Arts

Arts and culture

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KELLY MCEVERS, HOST:

If you were alive in 1994, you probably remember hearing a lot about Olympic figure skater Tonya Harding. A media frenzy erupted when Harding's ex-husband was implicated in an attack on her chief competitor, Nancy Kerrigan. The movie I, Tonya explores Harding's story, with special emphasis on her ferocious mom, LaVona Golden, played by Allison Janney. It's a role that screenwriter Steven Rogers wrote specifically for her.

Authenticity is a trait we all prize. We all want the real thing - whether that thing is a designer purse, or a loving relationship.

But the two stories you'll hear today raise profound questions about authenticity and nature of human belief: If you believe something is real, if you can fall in love with someone or stand in awe of a painting, is it possible that it doesn't actually matter whether the object of your affection is fake?

I never really understood why so many people saw The Crown as a superior TV show last season.

Yes, the Netflix drama has the production values and ambition of an epic motion picture, tracing the long reign of Queen Elizabeth II. And for those who miss the aristocratic soap opera of Downton Abbey, a big-budget recounting of the royal family's turmoil over marriages and abdications is quite a replacement. Who can argue with 13 Emmy nominations?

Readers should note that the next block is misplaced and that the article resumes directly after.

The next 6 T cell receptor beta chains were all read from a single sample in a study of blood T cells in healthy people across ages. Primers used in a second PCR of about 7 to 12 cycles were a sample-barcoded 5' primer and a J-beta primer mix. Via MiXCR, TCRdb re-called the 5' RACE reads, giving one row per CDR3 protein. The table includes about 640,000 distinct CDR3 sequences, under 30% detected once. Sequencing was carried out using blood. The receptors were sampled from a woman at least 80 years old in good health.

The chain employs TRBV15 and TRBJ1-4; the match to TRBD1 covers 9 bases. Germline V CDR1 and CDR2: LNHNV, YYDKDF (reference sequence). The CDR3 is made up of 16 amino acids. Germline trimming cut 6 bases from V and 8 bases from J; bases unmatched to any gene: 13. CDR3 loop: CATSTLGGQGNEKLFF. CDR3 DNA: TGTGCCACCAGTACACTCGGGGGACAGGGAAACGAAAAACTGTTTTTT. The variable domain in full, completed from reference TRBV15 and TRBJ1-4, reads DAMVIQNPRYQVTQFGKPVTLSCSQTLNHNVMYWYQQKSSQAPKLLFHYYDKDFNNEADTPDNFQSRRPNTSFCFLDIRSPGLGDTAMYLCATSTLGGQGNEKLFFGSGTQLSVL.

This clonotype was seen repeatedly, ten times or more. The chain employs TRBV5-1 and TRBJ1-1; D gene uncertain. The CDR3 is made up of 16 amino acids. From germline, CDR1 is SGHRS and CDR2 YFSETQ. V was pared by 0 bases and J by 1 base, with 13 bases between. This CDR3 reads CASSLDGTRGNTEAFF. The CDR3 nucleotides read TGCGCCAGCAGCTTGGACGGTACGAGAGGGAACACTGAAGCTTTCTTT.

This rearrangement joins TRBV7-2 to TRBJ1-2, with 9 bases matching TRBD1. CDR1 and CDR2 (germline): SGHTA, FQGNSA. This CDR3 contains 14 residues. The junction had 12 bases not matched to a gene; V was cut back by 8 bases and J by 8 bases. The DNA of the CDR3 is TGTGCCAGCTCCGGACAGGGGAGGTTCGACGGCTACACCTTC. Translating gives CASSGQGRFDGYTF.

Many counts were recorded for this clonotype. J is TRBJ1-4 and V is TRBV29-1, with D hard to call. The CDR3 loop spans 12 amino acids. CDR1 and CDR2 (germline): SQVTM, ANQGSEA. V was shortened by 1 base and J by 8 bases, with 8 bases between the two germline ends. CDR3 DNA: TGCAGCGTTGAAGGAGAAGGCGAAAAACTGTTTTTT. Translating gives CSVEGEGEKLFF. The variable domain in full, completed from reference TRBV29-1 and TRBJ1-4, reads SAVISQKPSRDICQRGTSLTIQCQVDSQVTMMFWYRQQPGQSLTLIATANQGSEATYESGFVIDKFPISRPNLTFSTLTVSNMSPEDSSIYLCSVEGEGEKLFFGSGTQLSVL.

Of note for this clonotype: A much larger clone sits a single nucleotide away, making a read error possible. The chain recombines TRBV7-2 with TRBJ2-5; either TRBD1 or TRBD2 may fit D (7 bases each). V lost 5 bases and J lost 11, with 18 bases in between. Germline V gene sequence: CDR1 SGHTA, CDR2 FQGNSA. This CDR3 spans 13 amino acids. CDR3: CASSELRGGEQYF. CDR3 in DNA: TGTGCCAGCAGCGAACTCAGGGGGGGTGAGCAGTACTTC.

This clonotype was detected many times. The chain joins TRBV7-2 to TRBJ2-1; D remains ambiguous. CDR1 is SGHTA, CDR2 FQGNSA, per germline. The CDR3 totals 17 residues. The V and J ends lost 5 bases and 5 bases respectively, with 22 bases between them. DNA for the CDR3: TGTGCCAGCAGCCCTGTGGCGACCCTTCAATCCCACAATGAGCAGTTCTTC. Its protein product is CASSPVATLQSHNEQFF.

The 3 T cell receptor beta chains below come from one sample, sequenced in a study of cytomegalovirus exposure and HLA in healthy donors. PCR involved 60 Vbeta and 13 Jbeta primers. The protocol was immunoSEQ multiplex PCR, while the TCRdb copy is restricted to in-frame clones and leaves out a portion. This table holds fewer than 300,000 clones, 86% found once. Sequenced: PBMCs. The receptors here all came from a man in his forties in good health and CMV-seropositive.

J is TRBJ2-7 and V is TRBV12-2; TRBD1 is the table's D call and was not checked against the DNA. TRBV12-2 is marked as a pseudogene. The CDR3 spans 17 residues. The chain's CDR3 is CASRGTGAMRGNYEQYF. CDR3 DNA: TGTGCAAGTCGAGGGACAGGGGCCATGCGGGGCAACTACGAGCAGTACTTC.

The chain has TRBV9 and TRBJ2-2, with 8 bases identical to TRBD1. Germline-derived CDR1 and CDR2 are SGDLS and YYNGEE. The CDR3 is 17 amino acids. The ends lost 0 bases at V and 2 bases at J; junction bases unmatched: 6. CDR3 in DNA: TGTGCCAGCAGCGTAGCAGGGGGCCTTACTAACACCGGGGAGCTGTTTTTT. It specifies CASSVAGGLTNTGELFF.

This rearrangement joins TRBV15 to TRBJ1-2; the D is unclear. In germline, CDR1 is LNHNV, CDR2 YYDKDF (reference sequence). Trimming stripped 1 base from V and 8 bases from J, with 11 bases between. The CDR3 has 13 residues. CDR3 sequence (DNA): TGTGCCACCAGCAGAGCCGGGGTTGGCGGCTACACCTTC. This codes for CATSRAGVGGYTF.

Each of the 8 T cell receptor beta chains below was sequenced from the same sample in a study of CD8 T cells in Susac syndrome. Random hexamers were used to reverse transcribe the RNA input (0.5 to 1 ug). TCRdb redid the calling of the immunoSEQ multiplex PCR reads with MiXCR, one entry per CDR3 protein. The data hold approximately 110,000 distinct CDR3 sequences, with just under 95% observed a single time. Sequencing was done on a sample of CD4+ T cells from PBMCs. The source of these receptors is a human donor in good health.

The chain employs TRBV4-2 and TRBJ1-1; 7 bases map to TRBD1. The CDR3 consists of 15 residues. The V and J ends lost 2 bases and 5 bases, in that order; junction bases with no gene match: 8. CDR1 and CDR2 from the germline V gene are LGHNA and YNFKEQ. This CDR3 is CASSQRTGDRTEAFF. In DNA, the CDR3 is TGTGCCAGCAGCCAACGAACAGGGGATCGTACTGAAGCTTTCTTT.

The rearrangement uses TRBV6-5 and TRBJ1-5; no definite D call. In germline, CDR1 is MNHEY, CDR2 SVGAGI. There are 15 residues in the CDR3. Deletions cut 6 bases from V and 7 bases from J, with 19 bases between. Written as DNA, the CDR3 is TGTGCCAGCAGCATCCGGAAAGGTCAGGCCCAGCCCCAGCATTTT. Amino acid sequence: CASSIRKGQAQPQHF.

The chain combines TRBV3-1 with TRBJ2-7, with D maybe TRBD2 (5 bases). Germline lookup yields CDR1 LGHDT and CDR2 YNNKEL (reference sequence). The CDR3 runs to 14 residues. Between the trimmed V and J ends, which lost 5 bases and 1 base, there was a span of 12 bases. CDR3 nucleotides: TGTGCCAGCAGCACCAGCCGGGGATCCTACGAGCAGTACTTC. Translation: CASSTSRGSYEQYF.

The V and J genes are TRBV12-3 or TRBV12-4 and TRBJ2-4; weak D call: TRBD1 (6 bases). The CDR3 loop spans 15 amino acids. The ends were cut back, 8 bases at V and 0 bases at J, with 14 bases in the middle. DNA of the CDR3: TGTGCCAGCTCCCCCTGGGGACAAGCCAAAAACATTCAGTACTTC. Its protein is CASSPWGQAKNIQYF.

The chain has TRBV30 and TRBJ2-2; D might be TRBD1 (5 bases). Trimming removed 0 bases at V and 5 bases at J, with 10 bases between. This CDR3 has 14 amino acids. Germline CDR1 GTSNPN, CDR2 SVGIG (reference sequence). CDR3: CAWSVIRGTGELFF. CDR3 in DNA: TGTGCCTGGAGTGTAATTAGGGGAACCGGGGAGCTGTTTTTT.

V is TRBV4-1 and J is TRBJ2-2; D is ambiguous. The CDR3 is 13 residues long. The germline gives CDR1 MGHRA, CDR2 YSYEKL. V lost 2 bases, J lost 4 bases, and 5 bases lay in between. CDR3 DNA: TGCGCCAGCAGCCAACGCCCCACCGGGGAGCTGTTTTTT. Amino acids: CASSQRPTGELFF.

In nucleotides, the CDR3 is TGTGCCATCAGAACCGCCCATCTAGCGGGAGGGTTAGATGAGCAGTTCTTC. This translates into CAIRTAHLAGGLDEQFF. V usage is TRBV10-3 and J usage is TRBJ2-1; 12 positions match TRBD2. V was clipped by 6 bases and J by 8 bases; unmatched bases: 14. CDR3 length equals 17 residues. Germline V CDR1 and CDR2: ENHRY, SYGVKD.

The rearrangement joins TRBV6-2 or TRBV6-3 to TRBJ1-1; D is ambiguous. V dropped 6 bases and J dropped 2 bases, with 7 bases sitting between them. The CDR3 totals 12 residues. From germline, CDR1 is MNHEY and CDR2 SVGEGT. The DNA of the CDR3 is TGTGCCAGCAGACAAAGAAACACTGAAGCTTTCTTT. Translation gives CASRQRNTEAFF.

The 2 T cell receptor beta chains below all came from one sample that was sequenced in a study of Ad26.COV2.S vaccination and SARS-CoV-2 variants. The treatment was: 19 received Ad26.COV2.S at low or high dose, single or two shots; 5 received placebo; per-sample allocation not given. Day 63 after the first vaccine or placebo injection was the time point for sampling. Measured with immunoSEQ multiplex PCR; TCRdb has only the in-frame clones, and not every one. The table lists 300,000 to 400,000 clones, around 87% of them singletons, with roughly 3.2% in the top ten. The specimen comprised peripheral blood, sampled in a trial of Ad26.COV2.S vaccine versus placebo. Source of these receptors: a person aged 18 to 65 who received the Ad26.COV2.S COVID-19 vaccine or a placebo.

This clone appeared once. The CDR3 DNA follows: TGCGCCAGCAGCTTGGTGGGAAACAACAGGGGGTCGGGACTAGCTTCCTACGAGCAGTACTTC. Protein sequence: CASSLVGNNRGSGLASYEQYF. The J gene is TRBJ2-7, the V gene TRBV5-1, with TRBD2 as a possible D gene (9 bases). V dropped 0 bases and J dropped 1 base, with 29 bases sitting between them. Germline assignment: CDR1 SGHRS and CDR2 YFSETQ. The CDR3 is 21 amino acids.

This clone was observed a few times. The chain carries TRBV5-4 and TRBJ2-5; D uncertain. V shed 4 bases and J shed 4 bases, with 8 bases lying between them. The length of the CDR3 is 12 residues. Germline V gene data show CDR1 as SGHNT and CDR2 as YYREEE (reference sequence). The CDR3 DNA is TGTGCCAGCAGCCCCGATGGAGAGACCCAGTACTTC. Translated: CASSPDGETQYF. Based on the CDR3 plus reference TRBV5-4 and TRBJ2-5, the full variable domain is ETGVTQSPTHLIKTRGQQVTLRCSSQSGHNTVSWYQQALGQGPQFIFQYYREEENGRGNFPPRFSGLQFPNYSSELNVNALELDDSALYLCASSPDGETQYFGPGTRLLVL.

The mystery over who paid a record-breaking $450 million for Leonardo da Vinci's painting Salvator Mundi at an auction last month appears to have been solved. It turns out it's Saudi Arabia's crown prince Mohammed bin Salman.

That's according to U.S. intelligence officials who keep a close eye on the kingdom's young and powerful crown prince, says the Wall Street Journal.

The color of the year for 2018 is a vivid purple, according to Pantone, which gives the title to a new hue every December.

Specifically, "PANTONE 18-3838 Ultra Violet" is the chosen hue. ("Ultra violet" with a space, we'll note: actual "ultraviolet" light is, by definition, invisible.)

The year before he won an Academy Award for designing and building the puppet star of E.T., Italian special effects artist Carlo Rimbaldi created a much more frightening creature — minus the light-up heart, plus tentacles — to have simulated sex with Isabelle Adjani in the psychological horror film Possession, a movie that probably sold fewer lunchboxes and plush toys.

'I, Tonya,' You, Implicated

Dec 7, 2017

Tonya Harding was never supposed to be a pro figure skater. Like so many young American dreamers before her, she had it all wrong for success: born into the wrong class, raised by the wrong role model, drawn to the wrong men. And she had the wrong kind of femininity for the sport she loved, too, because those judges didn't want to see a ZZ Top routine from someone who sewed her own costume, even if it did include a flawlessly executed triple axel.

About 20 minutes into the beautiful documentary Quest, a stray bullet strikes a 13-year-old African-American girl in a neighborhood in North Philadelphia, robbing her of sight in her left eye. What's remarkable about the incident is that the documentary would have existed without it: Director Jonathan Olshefski had already committed to making a film about the girl's family, the Raineys, and the errant gunfire just happened to occur within the flow of the day.

A murder mystery narrated by a toxically self-aware teenager, Sam Munson's 2010 novel The November Criminals is the kind of book that attracts smart filmmakers and serious actors — that then, all too often, gets diluted into a bland disappointment like November Criminals.

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